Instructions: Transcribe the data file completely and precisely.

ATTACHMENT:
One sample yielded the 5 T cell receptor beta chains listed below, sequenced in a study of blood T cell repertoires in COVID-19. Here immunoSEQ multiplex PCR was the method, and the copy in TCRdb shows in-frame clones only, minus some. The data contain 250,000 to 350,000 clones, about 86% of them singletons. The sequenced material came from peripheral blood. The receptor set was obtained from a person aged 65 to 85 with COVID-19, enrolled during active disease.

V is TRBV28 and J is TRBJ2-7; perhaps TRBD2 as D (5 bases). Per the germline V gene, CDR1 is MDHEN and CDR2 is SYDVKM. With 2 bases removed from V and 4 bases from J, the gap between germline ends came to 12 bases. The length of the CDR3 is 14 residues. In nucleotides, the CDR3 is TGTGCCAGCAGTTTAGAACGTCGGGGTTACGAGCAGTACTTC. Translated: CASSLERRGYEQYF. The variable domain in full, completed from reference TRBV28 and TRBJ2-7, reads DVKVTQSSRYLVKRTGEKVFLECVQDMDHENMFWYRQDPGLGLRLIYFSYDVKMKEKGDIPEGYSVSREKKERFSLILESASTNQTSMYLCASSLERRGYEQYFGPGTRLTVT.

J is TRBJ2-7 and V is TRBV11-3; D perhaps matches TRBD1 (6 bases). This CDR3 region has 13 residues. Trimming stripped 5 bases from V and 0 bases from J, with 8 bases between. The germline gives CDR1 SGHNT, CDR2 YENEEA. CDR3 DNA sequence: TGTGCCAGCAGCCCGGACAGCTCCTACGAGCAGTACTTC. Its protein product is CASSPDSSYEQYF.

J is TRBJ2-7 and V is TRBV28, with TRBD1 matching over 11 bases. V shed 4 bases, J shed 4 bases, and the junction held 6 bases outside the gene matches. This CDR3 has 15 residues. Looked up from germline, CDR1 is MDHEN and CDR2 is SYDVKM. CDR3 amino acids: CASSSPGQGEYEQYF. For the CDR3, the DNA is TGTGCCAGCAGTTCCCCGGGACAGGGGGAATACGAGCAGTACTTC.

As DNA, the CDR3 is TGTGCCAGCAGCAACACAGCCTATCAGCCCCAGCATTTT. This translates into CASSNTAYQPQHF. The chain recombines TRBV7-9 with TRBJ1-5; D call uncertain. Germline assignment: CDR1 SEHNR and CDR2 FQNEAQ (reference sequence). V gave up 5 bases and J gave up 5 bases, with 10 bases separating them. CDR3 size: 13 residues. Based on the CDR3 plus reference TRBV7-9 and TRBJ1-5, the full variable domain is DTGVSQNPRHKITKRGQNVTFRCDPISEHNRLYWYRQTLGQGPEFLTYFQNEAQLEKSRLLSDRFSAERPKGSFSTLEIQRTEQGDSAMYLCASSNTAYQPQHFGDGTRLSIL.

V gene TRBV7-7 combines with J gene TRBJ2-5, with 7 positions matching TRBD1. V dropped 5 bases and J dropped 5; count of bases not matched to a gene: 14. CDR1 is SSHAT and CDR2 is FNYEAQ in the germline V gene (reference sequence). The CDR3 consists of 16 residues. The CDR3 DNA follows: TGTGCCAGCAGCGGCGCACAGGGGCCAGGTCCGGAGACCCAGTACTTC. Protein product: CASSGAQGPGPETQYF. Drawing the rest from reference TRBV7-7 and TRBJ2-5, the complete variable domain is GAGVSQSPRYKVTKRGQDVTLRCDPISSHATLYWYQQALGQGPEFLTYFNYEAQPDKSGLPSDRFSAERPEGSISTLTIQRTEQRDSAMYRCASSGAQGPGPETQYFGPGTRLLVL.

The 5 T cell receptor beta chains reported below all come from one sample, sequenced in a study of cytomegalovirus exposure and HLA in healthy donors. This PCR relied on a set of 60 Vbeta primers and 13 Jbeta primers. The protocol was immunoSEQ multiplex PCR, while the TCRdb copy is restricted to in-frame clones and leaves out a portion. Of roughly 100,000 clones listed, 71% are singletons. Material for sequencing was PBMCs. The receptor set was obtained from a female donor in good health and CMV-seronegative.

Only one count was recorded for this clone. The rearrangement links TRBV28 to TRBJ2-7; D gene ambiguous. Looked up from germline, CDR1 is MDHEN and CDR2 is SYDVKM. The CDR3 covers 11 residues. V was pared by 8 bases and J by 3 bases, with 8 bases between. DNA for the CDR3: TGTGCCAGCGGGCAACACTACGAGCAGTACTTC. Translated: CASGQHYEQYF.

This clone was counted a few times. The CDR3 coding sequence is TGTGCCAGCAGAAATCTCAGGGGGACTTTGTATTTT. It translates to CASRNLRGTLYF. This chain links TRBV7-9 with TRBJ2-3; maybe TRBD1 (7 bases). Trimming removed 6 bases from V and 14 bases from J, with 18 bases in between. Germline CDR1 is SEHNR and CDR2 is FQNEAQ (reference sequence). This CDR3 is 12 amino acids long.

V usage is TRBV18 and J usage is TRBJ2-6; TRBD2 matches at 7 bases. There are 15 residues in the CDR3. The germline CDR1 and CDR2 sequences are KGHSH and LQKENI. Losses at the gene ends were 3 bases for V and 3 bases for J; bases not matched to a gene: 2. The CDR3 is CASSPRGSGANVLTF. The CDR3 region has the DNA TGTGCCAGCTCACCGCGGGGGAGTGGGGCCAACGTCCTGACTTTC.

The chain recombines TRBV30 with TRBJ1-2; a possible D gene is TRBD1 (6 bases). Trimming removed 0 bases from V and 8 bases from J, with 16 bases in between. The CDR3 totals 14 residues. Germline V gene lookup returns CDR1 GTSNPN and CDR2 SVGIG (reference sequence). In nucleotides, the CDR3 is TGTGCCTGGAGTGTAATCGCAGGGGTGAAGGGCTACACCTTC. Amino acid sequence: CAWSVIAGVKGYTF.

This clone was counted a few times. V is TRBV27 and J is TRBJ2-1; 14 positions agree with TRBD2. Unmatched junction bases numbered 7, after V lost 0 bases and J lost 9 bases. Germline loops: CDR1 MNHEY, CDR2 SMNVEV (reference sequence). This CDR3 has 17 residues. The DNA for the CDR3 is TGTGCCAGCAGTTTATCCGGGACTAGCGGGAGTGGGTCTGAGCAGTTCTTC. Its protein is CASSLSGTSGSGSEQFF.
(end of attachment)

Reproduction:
One sample yielded the 5 T cell receptor beta chains listed below, sequenced in a study of blood T cell repertoires in COVID-19. Here immunoSEQ multiplex PCR was the method, and the copy in TCRdb shows in-frame clones only, minus some. The data contain 250,000 to 350,000 clones, about 86% of them singletons. The sequenced material came from peripheral blood. The receptor set was obtained from a person aged 65 to 85 with COVID-19, enrolled during active disease.

V is TRBV28 and J is TRBJ2-7; perhaps TRBD2 as D (5 bases). Per the germline V gene, CDR1 is MDHEN and CDR2 is SYDVKM. With 2 bases removed from V and 4 bases from J, the gap between germline ends came to 12 bases. The length of the CDR3 is 14 residues. In nucleotides, the CDR3 is TGTGCCAGCAGTTTAGAACGTCGGGGTTACGAGCAGTACTTC. Translated: CASSLERRGYEQYF. The variable domain in full, completed from reference TRBV28 and TRBJ2-7, reads DVKVTQSSRYLVKRTGEKVFLECVQDMDHENMFWYRQDPGLGLRLIYFSYDVKMKEKGDIPEGYSVSREKKERFSLILESASTNQTSMYLCASSLERRGYEQYFGPGTRLTVT.

J is TRBJ2-7 and V is TRBV11-3; D perhaps matches TRBD1 (6 bases). This CDR3 region has 13 residues. Trimming stripped 5 bases from V and 0 bases from J, with 8 bases between. The germline gives CDR1 SGHNT, CDR2 YENEEA. CDR3 DNA sequence: TGTGCCAGCAGCCCGGACAGCTCCTACGAGCAGTACTTC. Its protein product is CASSPDSSYEQYF.

J is TRBJ2-7 and V is TRBV28, with TRBD1 matching over 11 bases. V shed 4 bases, J shed 4 bases, and the junction held 6 bases outside the gene matches. This CDR3 has 15 residues. Looked up from germline, CDR1 is MDHEN and CDR2 is SYDVKM. CDR3 amino acids: CASSSPGQGEYEQYF. For the CDR3, the DNA is TGTGCCAGCAGTTCCCCGGGACAGGGGGAATACGAGCAGTACTTC.

As DNA, the CDR3 is TGTGCCAGCAGCAACACAGCCTATCAGCCCCAGCATTTT. This translates into CASSNTAYQPQHF. The chain recombines TRBV7-9 with TRBJ1-5; D call uncertain. Germline assignment: CDR1 SEHNR and CDR2 FQNEAQ (reference sequence). V gave up 5 bases and J gave up 5 bases, with 10 bases separating them. CDR3 size: 13 residues. Based on the CDR3 plus reference TRBV7-9 and TRBJ1-5, the full variable domain is DTGVSQNPRHKITKRGQNVTFRCDPISEHNRLYWYRQTLGQGPEFLTYFQNEAQLEKSRLLSDRFSAERPKGSFSTLEIQRTEQGDSAMYLCASSNTAYQPQHFGDGTRLSIL.

V gene TRBV7-7 combines with J gene TRBJ2-5, with 7 positions matching TRBD1. V dropped 5 bases and J dropped 5; count of bases not matched to a gene: 14. CDR1 is SSHAT and CDR2 is FNYEAQ in the germline V gene (reference sequence). The CDR3 consists of 16 residues. The CDR3 DNA follows: TGTGCCAGCAGCGGCGCACAGGGGCCAGGTCCGGAGACCCAGTACTTC. Protein product: CASSGAQGPGPETQYF. Drawing the rest from reference TRBV7-7 and TRBJ2-5, the complete variable domain is GAGVSQSPRYKVTKRGQDVTLRCDPISSHATLYWYQQALGQGPEFLTYFNYEAQPDKSGLPSDRFSAERPEGSISTLTIQRTEQRDSAMYRCASSGAQGPGPETQYFGPGTRLLVL.

The 5 T cell receptor beta chains reported below all come from one sample, sequenced in a study of cytomegalovirus exposure and HLA in healthy donors. This PCR relied on a set of 60 Vbeta primers and 13 Jbeta primers. The protocol was immunoSEQ multiplex PCR, while the TCRdb copy is restricted to in-frame clones and leaves out a portion. Of roughly 100,000 clones listed, 71% are singletons. Material for sequencing was PBMCs. The receptor set was obtained from a female donor in good health and CMV-seronegative.

Only one count was recorded for this clone. The rearrangement links TRBV28 to TRBJ2-7; D gene ambiguous. Looked up from germline, CDR1 is MDHEN and CDR2 is SYDVKM. The CDR3 covers 11 residues. V was pared by 8 bases and J by 3 bases, with 8 bases between. DNA for the CDR3: TGTGCCAGCGGGCAACACTACGAGCAGTACTTC. Translated: CASGQHYEQYF.

This clone was counted a few times. The CDR3 coding sequence is TGTGCCAGCAGAAATCTCAGGGGGACTTTGTATTTT. It translates to CASRNLRGTLYF. This chain links TRBV7-9 with TRBJ2-3; maybe TRBD1 (7 bases). Trimming removed 6 bases from V and 14 bases from J, with 18 bases in between. Germline CDR1 is SEHNR and CDR2 is FQNEAQ (reference sequence). This CDR3 is 12 amino acids long.

V usage is TRBV18 and J usage is TRBJ2-6; TRBD2 matches at 7 bases. There are 15 residues in the CDR3. The germline CDR1 and CDR2 sequences are KGHSH and LQKENI. Losses at the gene ends were 3 bases for V and 3 bases for J; bases not matched to a gene: 2. The CDR3 is CASSPRGSGANVLTF. The CDR3 region has the DNA TGTGCCAGCTCACCGCGGGGGAGTGGGGCCAACGTCCTGACTTTC.

The chain recombines TRBV30 with TRBJ1-2; a possible D gene is TRBD1 (6 bases). Trimming removed 0 bases from V and 8 bases from J, with 16 bases in between. The CDR3 totals 14 residues. Germline V gene lookup returns CDR1 GTSNPN and CDR2 SVGIG (reference sequence). In nucleotides, the CDR3 is TGTGCCTGGAGTGTAATCGCAGGGGTGAAGGGCTACACCTTC. Amino acid sequence: CAWSVIAGVKGYTF.

This clone was counted a few times. V is TRBV27 and J is TRBJ2-1; 14 positions agree with TRBD2. Unmatched junction bases numbered 7, after V lost 0 bases and J lost 9 bases. Germline loops: CDR1 MNHEY, CDR2 SMNVEV (reference sequence). This CDR3 has 17 residues. The DNA for the CDR3 is TGTGCCAGCAGTTTATCCGGGACTAGCGGGAGTGGGTCTGAGCAGTTCTTC. Its protein is CASSLSGTSGSGSEQFF.